While we all love the freedom that summer brings, it also means more outdoor events and activities where our kids are less supervised. Big crowds, parades, pool parties, sporting events- all promise a super fun time but it’s hard to keep an eye on our kids the whole time. Here are some tips for keeping your kids safe while out and about this summer.
Easy Identification notecard
If you know you’re going somewhere with big crowds, take a notecard and write your name, the name of your child, and your phone number. Then, put that paper in your child’s pocket and tell them, “If you ever get lost or can’t find me, find a trustworthy adult (define what that is) and show them this piece of paper so they can find me.” Alternatively, if your child is carrying a backpack, you can clip the postcard to the inside pouch.
Teach your children their address and your phone number. We started doing this around age 4-5, and it was actually homework in my son’s Kindergarten class! We set both to a catchy tune so they can remember it more easily, and we practice all the time so it feels natural and easy to recall.
Set a game plan
If you’re going somewhere together, before you set off, brainstorm a meet-up location in case you get separated. Pick something permanent and easy to spot from a child’s height.
Remind them about stranger danger
It’s important for kids to know, even from a young age, never to talk to strangers or walk off with them. I advise my kids that good adults will never ask a kid for help, so if an adult is asking them to help with something (anything!), it’s probably a “sneaky adult” who is trying to trick them and to walk away or say no thank you. I also teach my kids that if a stranger ever offers them candy they should find me and I will give them double the standing offer. We even role play this sometimes so the kids get turns acting out how they would respond in the moment.
Teach pool safety
According to the CDC, about 800 children die every year from drowning. Drowning is a very real risk and something that is almost always avoidable. Review the following rules with your children to keep them safe this summer:
- Always stay within an arm’s reach of young children or poor swimmers (yes, that means you need to get into the pool!)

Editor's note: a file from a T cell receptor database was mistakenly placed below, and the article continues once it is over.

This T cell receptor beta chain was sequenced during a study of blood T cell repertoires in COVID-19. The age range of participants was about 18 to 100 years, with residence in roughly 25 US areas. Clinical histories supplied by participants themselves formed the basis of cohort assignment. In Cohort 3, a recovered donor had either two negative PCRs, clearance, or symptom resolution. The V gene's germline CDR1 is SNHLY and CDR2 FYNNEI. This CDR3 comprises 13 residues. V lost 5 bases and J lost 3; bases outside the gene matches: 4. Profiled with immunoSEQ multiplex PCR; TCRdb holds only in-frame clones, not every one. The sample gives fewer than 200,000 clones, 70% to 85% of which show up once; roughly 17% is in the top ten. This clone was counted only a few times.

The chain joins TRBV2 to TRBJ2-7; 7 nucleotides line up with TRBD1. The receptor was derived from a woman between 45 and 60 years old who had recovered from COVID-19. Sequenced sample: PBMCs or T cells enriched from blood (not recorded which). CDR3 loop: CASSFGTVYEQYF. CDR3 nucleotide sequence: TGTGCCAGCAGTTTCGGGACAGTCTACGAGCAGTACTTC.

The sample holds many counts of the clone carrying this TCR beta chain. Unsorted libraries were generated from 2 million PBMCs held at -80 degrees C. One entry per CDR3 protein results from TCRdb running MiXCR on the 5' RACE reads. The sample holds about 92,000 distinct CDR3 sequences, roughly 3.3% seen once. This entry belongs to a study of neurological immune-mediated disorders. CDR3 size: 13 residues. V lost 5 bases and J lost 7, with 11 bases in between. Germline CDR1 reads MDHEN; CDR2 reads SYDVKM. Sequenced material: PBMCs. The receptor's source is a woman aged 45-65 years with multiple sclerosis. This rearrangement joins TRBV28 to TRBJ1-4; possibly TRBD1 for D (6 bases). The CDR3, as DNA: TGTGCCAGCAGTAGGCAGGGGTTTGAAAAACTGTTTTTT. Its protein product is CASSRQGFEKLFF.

- Teach children to always ask for permission before going near any body of water
- Always have a swim buddy
- Don’t rely on another child (or sibling!) to keep an eye on your child
- If you are around water and your child is missing, always check the water first! Every second counts!
- Do not use floaties as a substitute for supervision. They have been proven not only to not be safe but can actually increase your child’s likelihood of drowning.
According to the Skin Cancer Foundation, even one blistering sunburn as a child can double your chance of developing melanoma. So always put sunscreen or sunblock on your child at least 15 minutes before heading outside. Whenever possible, provide shade for your child using an umbrella, wide-brimmed hats and loose clothing with long sleeves. And remember, kids under 6 months of age cannot use sunscreen; talk to your pediatrician if you have further questions.
Help your kids stay hydrated
If your child tells you they are thirsty, that means they are already dehydrated (the same goes for you!) So offer your kids water before going outside and at frequent intervals while playing. Keep reusable water bottles filled and easily available so kids can help themselves at any time. Each of our kids has their own water bottle (picked out at Target of course!) which makes them more excited to drink up.
Never leave your child unattended in the car
Cars can increase in temperature by ten degrees per minute in certain climates, so this message could save your child’s life. Even the best parents can be forgetful for a moment, so establish a system to help you always remember you have a child in the car. We recommend putting your purse, bag, or cell phone in the back seat next to your child so that you always have a reason to notice them when you arrive at your destination.
Teach kids a phrase like, “My body is my own.” This simple phrase reminds kids that it’s their body and no one else can touch it or tell them to do things with it if they don’t want to. I know this is an icky subject to think about, but teaching this to our kids empowers them and encourages us to review which touches are or are not ok.
How to treat stings and bites
To avoid bee stings, dress your kids in muted clothing and keep their hands clean! Insects are attracted to bright colors and sticky fingers and mouths. If your child is unfortunate enough to be stung by a bee or other insect, avoid the urge to remove the stinger with tweezers; that might just push it further into the skin. Instead, grab a credit card and scrape gently to push the stinger out in the direction in which it entered the skin. As long as your child is having only a mild reaction, you can treat it with baking soda paste, toothpaste, apple cider vinegar, or an antihistamine cream like Benadryl.
Call 911 if your child shows signs of a severe allergic reaction or anaphylaxis, such as having hives, pale skin, intense itching, swelling of tongue or throat, difficulty breathing, rapid pulse, nausea, vomiting, diarrhea, dizziness or loss of consciousness.
Keep these tips in mind and you will be sure to enjoy your summer days to the fullest!
Editor’s note: This article was originally published on June 4, 2018, and was lightly edited prior to republishing.